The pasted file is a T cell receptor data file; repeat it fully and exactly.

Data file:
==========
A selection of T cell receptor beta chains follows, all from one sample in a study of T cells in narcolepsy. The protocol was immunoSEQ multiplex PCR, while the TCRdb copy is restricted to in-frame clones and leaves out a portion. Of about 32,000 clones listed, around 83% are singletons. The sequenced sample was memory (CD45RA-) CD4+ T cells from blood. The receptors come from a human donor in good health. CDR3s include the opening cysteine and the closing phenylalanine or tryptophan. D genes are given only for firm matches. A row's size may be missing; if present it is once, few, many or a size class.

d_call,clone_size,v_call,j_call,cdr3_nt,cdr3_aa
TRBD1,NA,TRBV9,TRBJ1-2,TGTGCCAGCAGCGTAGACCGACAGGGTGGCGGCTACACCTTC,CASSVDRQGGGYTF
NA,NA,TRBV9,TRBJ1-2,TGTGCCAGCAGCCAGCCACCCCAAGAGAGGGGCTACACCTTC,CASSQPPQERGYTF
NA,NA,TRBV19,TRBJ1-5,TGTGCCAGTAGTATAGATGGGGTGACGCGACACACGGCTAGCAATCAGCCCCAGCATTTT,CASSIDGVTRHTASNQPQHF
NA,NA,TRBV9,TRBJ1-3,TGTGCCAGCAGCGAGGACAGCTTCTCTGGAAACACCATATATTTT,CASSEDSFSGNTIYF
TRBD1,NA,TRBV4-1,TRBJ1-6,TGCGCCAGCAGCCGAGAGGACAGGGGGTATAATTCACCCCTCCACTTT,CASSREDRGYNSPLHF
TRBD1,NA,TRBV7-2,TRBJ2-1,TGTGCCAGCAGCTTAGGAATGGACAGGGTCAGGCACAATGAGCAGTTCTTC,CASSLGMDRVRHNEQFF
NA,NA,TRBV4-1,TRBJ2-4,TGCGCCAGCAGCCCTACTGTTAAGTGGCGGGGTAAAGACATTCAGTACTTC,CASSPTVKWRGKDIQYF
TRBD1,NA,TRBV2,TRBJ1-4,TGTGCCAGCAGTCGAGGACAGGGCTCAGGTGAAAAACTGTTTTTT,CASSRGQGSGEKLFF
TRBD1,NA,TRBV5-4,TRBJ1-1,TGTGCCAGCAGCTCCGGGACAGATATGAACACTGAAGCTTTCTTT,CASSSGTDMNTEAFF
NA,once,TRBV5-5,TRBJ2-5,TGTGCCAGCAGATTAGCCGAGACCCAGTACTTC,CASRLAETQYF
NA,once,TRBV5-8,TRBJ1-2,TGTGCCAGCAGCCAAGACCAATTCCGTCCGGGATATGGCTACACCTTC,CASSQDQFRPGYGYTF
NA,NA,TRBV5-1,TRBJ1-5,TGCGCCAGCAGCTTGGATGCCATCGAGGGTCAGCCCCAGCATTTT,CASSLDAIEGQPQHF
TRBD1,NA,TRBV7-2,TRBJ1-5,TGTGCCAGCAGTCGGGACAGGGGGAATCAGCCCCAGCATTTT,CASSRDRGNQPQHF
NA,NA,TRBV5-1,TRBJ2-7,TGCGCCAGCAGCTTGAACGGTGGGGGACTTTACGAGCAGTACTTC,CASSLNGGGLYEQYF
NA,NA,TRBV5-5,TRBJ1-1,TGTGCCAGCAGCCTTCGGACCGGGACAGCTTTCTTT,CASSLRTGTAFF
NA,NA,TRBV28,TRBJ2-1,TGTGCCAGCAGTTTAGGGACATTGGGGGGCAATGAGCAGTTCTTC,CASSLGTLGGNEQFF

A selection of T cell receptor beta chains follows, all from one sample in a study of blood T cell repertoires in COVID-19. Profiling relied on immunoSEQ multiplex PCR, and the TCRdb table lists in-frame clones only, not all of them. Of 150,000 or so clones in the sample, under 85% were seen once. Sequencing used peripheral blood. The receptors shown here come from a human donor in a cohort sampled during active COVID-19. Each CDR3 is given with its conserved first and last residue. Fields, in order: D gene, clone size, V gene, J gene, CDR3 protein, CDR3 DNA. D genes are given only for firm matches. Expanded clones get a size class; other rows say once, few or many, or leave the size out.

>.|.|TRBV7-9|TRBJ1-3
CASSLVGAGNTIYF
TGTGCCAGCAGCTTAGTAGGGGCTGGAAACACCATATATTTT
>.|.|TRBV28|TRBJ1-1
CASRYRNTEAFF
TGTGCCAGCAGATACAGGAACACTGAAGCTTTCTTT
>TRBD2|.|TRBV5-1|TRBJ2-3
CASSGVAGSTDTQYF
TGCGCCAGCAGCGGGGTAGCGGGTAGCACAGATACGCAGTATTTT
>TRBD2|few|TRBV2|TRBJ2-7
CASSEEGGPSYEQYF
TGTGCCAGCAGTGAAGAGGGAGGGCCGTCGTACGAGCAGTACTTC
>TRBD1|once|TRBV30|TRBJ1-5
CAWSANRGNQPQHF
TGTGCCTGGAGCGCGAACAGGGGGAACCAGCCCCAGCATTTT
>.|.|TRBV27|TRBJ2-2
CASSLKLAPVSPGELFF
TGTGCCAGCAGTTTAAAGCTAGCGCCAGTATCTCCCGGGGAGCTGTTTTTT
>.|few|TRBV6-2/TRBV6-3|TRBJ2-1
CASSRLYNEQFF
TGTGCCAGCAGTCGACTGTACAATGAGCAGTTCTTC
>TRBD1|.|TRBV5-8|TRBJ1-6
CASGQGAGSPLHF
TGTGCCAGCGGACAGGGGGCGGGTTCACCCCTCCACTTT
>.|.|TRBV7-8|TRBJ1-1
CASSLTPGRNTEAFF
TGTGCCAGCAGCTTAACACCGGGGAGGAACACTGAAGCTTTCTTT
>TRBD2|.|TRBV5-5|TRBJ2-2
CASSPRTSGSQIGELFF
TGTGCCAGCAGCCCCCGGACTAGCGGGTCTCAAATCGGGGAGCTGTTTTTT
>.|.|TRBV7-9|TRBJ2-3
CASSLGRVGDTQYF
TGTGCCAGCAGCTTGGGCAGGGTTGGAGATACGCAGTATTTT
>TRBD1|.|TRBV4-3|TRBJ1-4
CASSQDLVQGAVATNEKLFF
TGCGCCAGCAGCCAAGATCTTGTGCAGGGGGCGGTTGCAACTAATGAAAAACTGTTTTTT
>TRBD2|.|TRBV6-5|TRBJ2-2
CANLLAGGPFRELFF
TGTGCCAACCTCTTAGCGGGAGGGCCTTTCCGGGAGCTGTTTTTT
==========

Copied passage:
A selection of T cell receptor beta chains follows, all from one sample in a study of T cells in narcolepsy. The protocol was immunoSEQ multiplex PCR, while the TCRdb copy is restricted to in-frame clones and leaves out a portion. Of about 32,000 clones listed, around 83% are singletons. The sequenced sample was memory (CD45RA-) CD4+ T cells from blood. The receptors come from a human donor in good health. CDR3s include the opening cysteine and the closing phenylalanine or tryptophan. D genes are given only for firm matches. A row's size may be missing; if present it is once, few, many or a size class.

d_call,clone_size,v_call,j_call,cdr3_nt,cdr3_aa
TRBD1,NA,TRBV9,TRBJ1-2,TGTGCCAGCAGCGTAGACCGACAGGGTGGCGGCTACACCTTC,CASSVDRQGGGYTF
NA,NA,TRBV9,TRBJ1-2,TGTGCCAGCAGCCAGCCACCCCAAGAGAGGGGCTACACCTTC,CASSQPPQERGYTF
NA,NA,TRBV19,TRBJ1-5,TGTGCCAGTAGTATAGATGGGGTGACGCGACACACGGCTAGCAATCAGCCCCAGCATTTT,CASSIDGVTRHTASNQPQHF
NA,NA,TRBV9,TRBJ1-3,TGTGCCAGCAGCGAGGACAGCTTCTCTGGAAACACCATATATTTT,CASSEDSFSGNTIYF
TRBD1,NA,TRBV4-1,TRBJ1-6,TGCGCCAGCAGCCGAGAGGACAGGGGGTATAATTCACCCCTCCACTTT,CASSREDRGYNSPLHF
TRBD1,NA,TRBV7-2,TRBJ2-1,TGTGCCAGCAGCTTAGGAATGGACAGGGTCAGGCACAATGAGCAGTTCTTC,CASSLGMDRVRHNEQFF
NA,NA,TRBV4-1,TRBJ2-4,TGCGCCAGCAGCCCTACTGTTAAGTGGCGGGGTAAAGACATTCAGTACTTC,CASSPTVKWRGKDIQYF
TRBD1,NA,TRBV2,TRBJ1-4,TGTGCCAGCAGTCGAGGACAGGGCTCAGGTGAAAAACTGTTTTTT,CASSRGQGSGEKLFF
TRBD1,NA,TRBV5-4,TRBJ1-1,TGTGCCAGCAGCTCCGGGACAGATATGAACACTGAAGCTTTCTTT,CASSSGTDMNTEAFF
NA,once,TRBV5-5,TRBJ2-5,TGTGCCAGCAGATTAGCCGAGACCCAGTACTTC,CASRLAETQYF
NA,once,TRBV5-8,TRBJ1-2,TGTGCCAGCAGCCAAGACCAATTCCGTCCGGGATATGGCTACACCTTC,CASSQDQFRPGYGYTF
NA,NA,TRBV5-1,TRBJ1-5,TGCGCCAGCAGCTTGGATGCCATCGAGGGTCAGCCCCAGCATTTT,CASSLDAIEGQPQHF
TRBD1,NA,TRBV7-2,TRBJ1-5,TGTGCCAGCAGTCGGGACAGGGGGAATCAGCCCCAGCATTTT,CASSRDRGNQPQHF
NA,NA,TRBV5-1,TRBJ2-7,TGCGCCAGCAGCTTGAACGGTGGGGGACTTTACGAGCAGTACTTC,CASSLNGGGLYEQYF
NA,NA,TRBV5-5,TRBJ1-1,TGTGCCAGCAGCCTTCGGACCGGGACAGCTTTCTTT,CASSLRTGTAFF
NA,NA,TRBV28,TRBJ2-1,TGTGCCAGCAGTTTAGGGACATTGGGGGGCAATGAGCAGTTCTTC,CASSLGTLGGNEQFF

A selection of T cell receptor beta chains follows, all from one sample in a study of blood T cell repertoires in COVID-19. Profiling relied on immunoSEQ multiplex PCR, and the TCRdb table lists in-frame clones only, not all of them. Of 150,000 or so clones in the sample, under 85% were seen once. Sequencing used peripheral blood. The receptors shown here come from a human donor in a cohort sampled during active COVID-19. Each CDR3 is given with its conserved first and last residue. Fields, in order: D gene, clone size, V gene, J gene, CDR3 protein, CDR3 DNA. D genes are given only for firm matches. Expanded clones get a size class; other rows say once, few or many, or leave the size out.

>.|.|TRBV7-9|TRBJ1-3
CASSLVGAGNTIYF
TGTGCCAGCAGCTTAGTAGGGGCTGGAAACACCATATATTTT
>.|.|TRBV28|TRBJ1-1
CASRYRNTEAFF
TGTGCCAGCAGATACAGGAACACTGAAGCTTTCTTT
>TRBD2|.|TRBV5-1|TRBJ2-3
CASSGVAGSTDTQYF
TGCGCCAGCAGCGGGGTAGCGGGTAGCACAGATACGCAGTATTTT
>TRBD2|few|TRBV2|TRBJ2-7
CASSEEGGPSYEQYF
TGTGCCAGCAGTGAAGAGGGAGGGCCGTCGTACGAGCAGTACTTC
>TRBD1|once|TRBV30|TRBJ1-5
CAWSANRGNQPQHF
TGTGCCTGGAGCGCGAACAGGGGGAACCAGCCCCAGCATTTT
>.|.|TRBV27|TRBJ2-2
CASSLKLAPVSPGELFF
TGTGCCAGCAGTTTAAAGCTAGCGCCAGTATCTCCCGGGGAGCTGTTTTTT
>.|few|TRBV6-2/TRBV6-3|TRBJ2-1
CASSRLYNEQFF
TGTGCCAGCAGTCGACTGTACAATGAGCAGTTCTTC
>TRBD1|.|TRBV5-8|TRBJ1-6
CASGQGAGSPLHF
TGTGCCAGCGGACAGGGGGCGGGTTCACCCCTCCACTTT
>.|.|TRBV7-8|TRBJ1-1
CASSLTPGRNTEAFF
TGTGCCAGCAGCTTAACACCGGGGAGGAACACTGAAGCTTTCTTT
>TRBD2|.|TRBV5-5|TRBJ2-2
CASSPRTSGSQIGELFF
TGTGCCAGCAGCCCCCGGACTAGCGGGTCTCAAATCGGGGAGCTGTTTTTT
>.|.|TRBV7-9|TRBJ2-3
CASSLGRVGDTQYF
TGTGCCAGCAGCTTGGGCAGGGTTGGAGATACGCAGTATTTT
>TRBD1|.|TRBV4-3|TRBJ1-4
CASSQDLVQGAVATNEKLFF
TGCGCCAGCAGCCAAGATCTTGTGCAGGGGGCGGTTGCAACTAATGAAAAACTGTTTTTT
>TRBD2|.|TRBV6-5|TRBJ2-2
CANLLAGGPFRELFF
TGTGCCAACCTCTTAGCGGGAGGGCCTTTCCGGGAGCTGTTTTTT